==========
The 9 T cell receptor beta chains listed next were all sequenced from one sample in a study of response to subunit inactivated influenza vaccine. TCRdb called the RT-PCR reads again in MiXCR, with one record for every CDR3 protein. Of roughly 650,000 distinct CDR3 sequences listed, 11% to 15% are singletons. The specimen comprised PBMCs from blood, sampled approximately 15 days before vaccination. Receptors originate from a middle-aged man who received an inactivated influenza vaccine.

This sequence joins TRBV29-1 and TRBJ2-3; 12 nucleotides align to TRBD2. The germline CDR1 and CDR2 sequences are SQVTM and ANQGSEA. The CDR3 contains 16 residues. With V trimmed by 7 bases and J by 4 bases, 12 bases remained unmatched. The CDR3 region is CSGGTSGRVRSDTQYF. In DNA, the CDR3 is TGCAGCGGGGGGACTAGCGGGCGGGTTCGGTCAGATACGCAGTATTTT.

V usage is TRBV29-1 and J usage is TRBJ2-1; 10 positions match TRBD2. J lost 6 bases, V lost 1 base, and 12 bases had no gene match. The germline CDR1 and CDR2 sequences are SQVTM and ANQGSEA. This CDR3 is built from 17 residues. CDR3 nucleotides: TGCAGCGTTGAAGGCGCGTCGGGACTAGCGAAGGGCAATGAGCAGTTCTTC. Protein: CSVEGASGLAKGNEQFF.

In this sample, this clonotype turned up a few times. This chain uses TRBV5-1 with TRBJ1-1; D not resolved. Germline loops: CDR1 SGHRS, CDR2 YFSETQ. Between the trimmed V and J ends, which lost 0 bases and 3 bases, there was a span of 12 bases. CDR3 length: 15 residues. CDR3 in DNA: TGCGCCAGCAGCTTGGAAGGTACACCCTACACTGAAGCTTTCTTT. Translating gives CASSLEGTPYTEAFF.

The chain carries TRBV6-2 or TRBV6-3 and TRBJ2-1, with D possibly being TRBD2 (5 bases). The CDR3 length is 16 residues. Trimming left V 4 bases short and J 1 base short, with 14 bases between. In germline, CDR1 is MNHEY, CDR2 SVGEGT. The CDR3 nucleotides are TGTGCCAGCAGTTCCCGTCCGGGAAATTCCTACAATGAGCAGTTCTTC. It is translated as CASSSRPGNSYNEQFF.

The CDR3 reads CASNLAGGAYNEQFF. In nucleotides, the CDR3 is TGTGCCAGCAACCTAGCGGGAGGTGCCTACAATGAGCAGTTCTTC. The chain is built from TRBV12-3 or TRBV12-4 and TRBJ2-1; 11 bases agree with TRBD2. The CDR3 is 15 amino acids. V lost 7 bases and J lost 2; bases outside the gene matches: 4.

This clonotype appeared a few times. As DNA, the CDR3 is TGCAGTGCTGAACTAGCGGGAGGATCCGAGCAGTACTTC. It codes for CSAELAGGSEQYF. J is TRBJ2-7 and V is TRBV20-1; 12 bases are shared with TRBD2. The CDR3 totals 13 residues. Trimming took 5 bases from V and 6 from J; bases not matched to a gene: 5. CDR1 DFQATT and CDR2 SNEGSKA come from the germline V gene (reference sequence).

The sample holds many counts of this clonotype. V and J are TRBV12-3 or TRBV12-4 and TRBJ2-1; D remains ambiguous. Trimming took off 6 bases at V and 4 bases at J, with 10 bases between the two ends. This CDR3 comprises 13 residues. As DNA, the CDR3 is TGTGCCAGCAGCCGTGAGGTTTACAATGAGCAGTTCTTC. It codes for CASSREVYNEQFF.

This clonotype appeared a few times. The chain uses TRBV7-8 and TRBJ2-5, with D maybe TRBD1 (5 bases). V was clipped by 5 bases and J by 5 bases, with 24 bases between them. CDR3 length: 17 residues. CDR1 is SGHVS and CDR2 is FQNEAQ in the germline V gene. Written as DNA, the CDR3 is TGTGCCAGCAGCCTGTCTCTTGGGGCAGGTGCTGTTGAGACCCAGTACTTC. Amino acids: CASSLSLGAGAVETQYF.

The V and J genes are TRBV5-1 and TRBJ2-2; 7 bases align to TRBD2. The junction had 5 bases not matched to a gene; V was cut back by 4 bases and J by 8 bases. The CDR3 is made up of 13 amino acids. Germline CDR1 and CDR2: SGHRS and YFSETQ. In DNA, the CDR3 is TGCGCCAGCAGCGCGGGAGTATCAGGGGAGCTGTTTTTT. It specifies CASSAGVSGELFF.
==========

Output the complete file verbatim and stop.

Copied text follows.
The 9 T cell receptor beta chains listed next were all sequenced from one sample in a study of response to subunit inactivated influenza vaccine. TCRdb called the RT-PCR reads again in MiXCR, with one record for every CDR3 protein. Of roughly 650,000 distinct CDR3 sequences listed, 11% to 15% are singletons. The specimen comprised PBMCs from blood, sampled approximately 15 days before vaccination. Receptors originate from a middle-aged man who received an inactivated influenza vaccine.

This sequence joins TRBV29-1 and TRBJ2-3; 12 nucleotides align to TRBD2. The germline CDR1 and CDR2 sequences are SQVTM and ANQGSEA. The CDR3 contains 16 residues. With V trimmed by 7 bases and J by 4 bases, 12 bases remained unmatched. The CDR3 region is CSGGTSGRVRSDTQYF. In DNA, the CDR3 is TGCAGCGGGGGGACTAGCGGGCGGGTTCGGTCAGATACGCAGTATTTT.

V usage is TRBV29-1 and J usage is TRBJ2-1; 10 positions match TRBD2. J lost 6 bases, V lost 1 base, and 12 bases had no gene match. The germline CDR1 and CDR2 sequences are SQVTM and ANQGSEA. This CDR3 is built from 17 residues. CDR3 nucleotides: TGCAGCGTTGAAGGCGCGTCGGGACTAGCGAAGGGCAATGAGCAGTTCTTC. Protein: CSVEGASGLAKGNEQFF.

In this sample, this clonotype turned up a few times. This chain uses TRBV5-1 with TRBJ1-1; D not resolved. Germline loops: CDR1 SGHRS, CDR2 YFSETQ. Between the trimmed V and J ends, which lost 0 bases and 3 bases, there was a span of 12 bases. CDR3 length: 15 residues. CDR3 in DNA: TGCGCCAGCAGCTTGGAAGGTACACCCTACACTGAAGCTTTCTTT. Translating gives CASSLEGTPYTEAFF.

The chain carries TRBV6-2 or TRBV6-3 and TRBJ2-1, with D possibly being TRBD2 (5 bases). The CDR3 length is 16 residues. Trimming left V 4 bases short and J 1 base short, with 14 bases between. In germline, CDR1 is MNHEY, CDR2 SVGEGT. The CDR3 nucleotides are TGTGCCAGCAGTTCCCGTCCGGGAAATTCCTACAATGAGCAGTTCTTC. It is translated as CASSSRPGNSYNEQFF.

The CDR3 reads CASNLAGGAYNEQFF. In nucleotides, the CDR3 is TGTGCCAGCAACCTAGCGGGAGGTGCCTACAATGAGCAGTTCTTC. The chain is built from TRBV12-3 or TRBV12-4 and TRBJ2-1; 11 bases agree with TRBD2. The CDR3 is 15 amino acids. V lost 7 bases and J lost 2; bases outside the gene matches: 4.

This clonotype appeared a few times. As DNA, the CDR3 is TGCAGTGCTGAACTAGCGGGAGGATCCGAGCAGTACTTC. It codes for CSAELAGGSEQYF. J is TRBJ2-7 and V is TRBV20-1; 12 bases are shared with TRBD2. The CDR3 totals 13 residues. Trimming took 5 bases from V and 6 from J; bases not matched to a gene: 5. CDR1 DFQATT and CDR2 SNEGSKA come from the germline V gene (reference sequence).

The sample holds many counts of this clonotype. V and J are TRBV12-3 or TRBV12-4 and TRBJ2-1; D remains ambiguous. Trimming took off 6 bases at V and 4 bases at J, with 10 bases between the two ends. This CDR3 comprises 13 residues. As DNA, the CDR3 is TGTGCCAGCAGCCGTGAGGTTTACAATGAGCAGTTCTTC. It codes for CASSREVYNEQFF.

This clonotype appeared a few times. The chain uses TRBV7-8 and TRBJ2-5, with D maybe TRBD1 (5 bases). V was clipped by 5 bases and J by 5 bases, with 24 bases between them. CDR3 length: 17 residues. CDR1 is SGHVS and CDR2 is FQNEAQ in the germline V gene. Written as DNA, the CDR3 is TGTGCCAGCAGCCTGTCTCTTGGGGCAGGTGCTGTTGAGACCCAGTACTTC. Amino acids: CASSLSLGAGAVETQYF.

The V and J genes are TRBV5-1 and TRBJ2-2; 7 bases align to TRBD2. The junction had 5 bases not matched to a gene; V was cut back by 4 bases and J by 8 bases. The CDR3 is made up of 13 amino acids. Germline CDR1 and CDR2: SGHRS and YFSETQ. In DNA, the CDR3 is TGCGCCAGCAGCGCGGGAGTATCAGGGGAGCTGTTTTTT. It specifies CASSAGVSGELFF.